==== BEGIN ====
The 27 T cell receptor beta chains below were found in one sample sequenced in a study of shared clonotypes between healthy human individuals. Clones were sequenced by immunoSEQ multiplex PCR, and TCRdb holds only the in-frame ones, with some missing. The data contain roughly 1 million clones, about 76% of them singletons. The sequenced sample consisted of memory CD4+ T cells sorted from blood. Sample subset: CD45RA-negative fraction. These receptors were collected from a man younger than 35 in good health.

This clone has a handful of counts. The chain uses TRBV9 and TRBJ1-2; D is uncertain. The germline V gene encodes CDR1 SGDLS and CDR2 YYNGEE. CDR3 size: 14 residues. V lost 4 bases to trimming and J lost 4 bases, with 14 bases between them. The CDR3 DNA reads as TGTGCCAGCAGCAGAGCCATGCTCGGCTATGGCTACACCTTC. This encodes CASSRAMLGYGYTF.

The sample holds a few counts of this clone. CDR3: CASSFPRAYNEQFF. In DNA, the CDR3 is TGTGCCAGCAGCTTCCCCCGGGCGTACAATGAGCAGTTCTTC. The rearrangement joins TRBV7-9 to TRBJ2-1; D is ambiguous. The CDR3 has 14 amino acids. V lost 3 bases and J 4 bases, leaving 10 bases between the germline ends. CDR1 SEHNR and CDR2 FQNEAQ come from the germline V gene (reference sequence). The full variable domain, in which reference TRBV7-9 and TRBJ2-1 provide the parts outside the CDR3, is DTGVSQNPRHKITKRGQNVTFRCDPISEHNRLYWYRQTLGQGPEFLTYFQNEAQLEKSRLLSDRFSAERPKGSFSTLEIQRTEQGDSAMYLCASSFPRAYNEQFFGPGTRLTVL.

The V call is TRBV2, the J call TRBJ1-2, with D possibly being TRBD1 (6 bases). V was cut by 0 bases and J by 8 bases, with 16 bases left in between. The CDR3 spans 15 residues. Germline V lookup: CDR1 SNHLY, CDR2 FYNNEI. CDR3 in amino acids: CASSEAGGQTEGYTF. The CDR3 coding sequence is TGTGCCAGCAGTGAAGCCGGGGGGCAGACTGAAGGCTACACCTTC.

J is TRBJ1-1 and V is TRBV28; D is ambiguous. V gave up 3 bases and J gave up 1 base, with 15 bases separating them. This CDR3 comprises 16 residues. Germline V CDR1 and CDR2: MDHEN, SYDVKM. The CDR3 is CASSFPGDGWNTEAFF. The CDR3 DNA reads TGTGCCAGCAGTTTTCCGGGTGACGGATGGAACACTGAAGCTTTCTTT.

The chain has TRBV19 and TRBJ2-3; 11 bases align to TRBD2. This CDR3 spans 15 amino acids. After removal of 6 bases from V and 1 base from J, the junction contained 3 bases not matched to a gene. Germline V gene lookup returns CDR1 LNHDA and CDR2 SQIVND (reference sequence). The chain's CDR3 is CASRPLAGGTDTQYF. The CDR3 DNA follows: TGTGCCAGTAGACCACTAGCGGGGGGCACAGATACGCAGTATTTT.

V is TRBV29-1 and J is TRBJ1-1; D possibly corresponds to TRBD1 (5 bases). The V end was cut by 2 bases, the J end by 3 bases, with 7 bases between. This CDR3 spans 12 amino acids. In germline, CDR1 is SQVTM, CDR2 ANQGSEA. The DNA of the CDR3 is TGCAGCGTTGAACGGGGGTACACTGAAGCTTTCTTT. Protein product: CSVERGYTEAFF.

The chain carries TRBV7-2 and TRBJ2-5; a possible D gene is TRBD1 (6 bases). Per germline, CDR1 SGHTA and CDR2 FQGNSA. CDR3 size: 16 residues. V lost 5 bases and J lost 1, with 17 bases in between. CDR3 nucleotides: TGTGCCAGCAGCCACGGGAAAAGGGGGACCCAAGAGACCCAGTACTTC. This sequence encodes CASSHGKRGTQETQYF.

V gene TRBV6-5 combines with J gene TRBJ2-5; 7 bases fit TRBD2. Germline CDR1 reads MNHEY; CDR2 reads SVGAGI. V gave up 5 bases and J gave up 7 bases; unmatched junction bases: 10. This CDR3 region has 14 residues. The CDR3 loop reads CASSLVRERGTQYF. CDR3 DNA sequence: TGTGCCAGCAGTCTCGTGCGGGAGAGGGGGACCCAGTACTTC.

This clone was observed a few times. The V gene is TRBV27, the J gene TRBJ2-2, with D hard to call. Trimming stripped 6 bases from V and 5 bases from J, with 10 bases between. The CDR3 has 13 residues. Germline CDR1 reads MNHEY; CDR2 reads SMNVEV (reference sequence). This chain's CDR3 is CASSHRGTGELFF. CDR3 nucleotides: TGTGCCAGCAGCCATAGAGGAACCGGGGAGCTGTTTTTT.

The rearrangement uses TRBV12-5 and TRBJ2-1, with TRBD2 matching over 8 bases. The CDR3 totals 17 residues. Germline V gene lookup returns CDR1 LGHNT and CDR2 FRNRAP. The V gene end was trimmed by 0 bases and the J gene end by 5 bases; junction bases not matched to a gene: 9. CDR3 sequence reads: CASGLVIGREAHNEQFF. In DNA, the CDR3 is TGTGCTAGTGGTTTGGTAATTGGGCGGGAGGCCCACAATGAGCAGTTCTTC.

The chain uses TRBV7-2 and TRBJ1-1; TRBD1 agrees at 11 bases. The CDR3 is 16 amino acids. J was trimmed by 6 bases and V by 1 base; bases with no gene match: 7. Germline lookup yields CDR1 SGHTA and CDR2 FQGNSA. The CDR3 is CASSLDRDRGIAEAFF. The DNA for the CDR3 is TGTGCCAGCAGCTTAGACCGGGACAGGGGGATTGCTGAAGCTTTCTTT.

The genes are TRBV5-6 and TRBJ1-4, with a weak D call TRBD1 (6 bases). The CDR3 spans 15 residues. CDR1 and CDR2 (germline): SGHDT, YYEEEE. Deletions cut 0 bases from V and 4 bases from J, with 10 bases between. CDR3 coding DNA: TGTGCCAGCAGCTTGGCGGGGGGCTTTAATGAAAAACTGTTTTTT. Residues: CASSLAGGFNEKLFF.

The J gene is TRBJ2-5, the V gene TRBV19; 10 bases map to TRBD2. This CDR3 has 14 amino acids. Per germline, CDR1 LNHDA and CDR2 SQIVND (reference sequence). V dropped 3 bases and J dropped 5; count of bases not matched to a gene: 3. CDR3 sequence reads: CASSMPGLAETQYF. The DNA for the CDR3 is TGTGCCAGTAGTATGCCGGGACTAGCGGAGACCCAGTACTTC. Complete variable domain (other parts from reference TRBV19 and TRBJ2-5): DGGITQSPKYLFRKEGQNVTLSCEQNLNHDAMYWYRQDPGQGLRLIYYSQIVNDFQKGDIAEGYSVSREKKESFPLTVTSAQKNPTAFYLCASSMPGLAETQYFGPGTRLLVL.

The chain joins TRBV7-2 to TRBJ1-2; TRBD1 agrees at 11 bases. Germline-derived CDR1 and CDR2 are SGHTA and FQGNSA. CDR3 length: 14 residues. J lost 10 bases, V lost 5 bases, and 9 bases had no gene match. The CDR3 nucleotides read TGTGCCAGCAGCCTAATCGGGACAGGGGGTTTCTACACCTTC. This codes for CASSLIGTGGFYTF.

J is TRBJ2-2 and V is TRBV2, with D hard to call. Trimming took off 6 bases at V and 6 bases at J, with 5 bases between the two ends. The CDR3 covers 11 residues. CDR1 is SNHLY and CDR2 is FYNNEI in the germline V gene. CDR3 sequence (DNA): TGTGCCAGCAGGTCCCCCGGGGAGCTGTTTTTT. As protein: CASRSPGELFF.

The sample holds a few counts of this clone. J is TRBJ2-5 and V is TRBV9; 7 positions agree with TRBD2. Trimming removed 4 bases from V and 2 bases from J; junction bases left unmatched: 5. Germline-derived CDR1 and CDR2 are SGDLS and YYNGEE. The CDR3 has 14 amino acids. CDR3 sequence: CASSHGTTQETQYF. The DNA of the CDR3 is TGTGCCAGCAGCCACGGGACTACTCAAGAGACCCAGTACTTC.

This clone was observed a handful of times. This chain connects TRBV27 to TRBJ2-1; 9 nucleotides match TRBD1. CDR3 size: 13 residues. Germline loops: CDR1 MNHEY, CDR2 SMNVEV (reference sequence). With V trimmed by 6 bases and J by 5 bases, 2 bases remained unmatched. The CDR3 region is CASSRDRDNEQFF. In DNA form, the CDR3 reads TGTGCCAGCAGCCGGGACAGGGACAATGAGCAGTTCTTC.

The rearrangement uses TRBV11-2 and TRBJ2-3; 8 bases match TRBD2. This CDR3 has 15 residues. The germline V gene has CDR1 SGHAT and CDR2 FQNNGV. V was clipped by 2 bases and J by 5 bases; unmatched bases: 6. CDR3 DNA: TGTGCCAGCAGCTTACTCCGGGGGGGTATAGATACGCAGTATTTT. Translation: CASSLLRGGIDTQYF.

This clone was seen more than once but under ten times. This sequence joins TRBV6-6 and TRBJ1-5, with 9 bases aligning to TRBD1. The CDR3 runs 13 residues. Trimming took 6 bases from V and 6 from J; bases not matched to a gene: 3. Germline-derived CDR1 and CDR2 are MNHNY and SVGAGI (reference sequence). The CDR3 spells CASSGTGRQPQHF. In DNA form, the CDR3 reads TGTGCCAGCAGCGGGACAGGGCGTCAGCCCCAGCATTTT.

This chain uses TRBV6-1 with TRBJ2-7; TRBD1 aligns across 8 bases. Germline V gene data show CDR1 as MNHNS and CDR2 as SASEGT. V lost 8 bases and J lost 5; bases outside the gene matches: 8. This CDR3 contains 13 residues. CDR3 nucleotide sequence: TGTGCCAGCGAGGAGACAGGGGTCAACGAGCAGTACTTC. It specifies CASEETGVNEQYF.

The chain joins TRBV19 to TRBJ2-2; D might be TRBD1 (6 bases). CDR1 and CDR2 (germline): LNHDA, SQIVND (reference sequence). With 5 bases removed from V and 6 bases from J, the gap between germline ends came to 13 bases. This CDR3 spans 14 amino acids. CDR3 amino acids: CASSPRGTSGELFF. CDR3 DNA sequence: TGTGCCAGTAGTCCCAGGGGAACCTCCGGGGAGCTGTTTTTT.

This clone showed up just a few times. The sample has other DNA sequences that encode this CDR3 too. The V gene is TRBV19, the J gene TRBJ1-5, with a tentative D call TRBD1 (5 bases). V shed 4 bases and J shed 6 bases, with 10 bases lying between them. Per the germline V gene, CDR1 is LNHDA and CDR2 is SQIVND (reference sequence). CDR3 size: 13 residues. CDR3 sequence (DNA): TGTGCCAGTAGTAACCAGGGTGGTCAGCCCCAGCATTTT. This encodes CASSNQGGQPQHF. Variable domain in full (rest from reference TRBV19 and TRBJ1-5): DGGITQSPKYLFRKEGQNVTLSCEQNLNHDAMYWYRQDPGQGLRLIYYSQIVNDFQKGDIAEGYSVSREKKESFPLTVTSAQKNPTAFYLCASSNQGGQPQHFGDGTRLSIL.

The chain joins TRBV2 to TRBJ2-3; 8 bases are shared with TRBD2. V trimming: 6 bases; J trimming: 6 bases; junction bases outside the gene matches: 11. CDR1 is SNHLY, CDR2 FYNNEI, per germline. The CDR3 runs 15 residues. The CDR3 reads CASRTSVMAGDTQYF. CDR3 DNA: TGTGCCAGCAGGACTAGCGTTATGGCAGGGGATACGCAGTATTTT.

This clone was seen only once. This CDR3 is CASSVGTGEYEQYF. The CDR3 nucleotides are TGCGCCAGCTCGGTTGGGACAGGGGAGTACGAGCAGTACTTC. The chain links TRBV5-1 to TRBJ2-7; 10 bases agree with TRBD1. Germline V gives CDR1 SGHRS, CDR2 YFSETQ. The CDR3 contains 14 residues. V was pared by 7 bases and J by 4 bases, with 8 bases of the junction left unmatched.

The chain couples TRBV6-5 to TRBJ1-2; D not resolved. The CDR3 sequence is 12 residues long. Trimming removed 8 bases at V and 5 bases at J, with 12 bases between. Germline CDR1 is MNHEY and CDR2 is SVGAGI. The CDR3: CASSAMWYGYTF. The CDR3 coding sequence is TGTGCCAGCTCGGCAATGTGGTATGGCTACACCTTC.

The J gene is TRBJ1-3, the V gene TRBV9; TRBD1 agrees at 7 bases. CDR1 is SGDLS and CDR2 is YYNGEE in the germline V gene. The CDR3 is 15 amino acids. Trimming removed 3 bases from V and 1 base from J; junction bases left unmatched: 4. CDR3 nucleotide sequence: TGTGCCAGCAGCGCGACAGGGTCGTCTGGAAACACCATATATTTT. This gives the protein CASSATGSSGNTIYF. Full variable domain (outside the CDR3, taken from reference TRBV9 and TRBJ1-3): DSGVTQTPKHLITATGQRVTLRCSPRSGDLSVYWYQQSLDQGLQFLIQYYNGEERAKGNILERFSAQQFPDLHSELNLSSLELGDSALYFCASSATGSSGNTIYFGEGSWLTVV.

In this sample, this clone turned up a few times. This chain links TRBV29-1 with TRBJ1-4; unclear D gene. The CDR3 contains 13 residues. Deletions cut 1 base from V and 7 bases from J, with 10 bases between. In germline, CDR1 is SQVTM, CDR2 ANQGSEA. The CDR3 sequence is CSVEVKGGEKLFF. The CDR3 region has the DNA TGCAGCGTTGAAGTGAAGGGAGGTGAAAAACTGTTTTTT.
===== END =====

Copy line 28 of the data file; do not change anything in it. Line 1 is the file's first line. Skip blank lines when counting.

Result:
In this sample, this clone turned up a few times. This chain links TRBV29-1 with TRBJ1-4; unclear D gene. The CDR3 contains 13 residues. Deletions cut 1 base from V and 7 bases from J, with 10 bases between. In germline, CDR1 is SQVTM, CDR2 ANQGSEA. The CDR3 sequence is CSVEVKGGEKLFF. The CDR3 region has the DNA TGCAGCGTTGAAGTGAAGGGAGGTGAAAAACTGTTTTTT.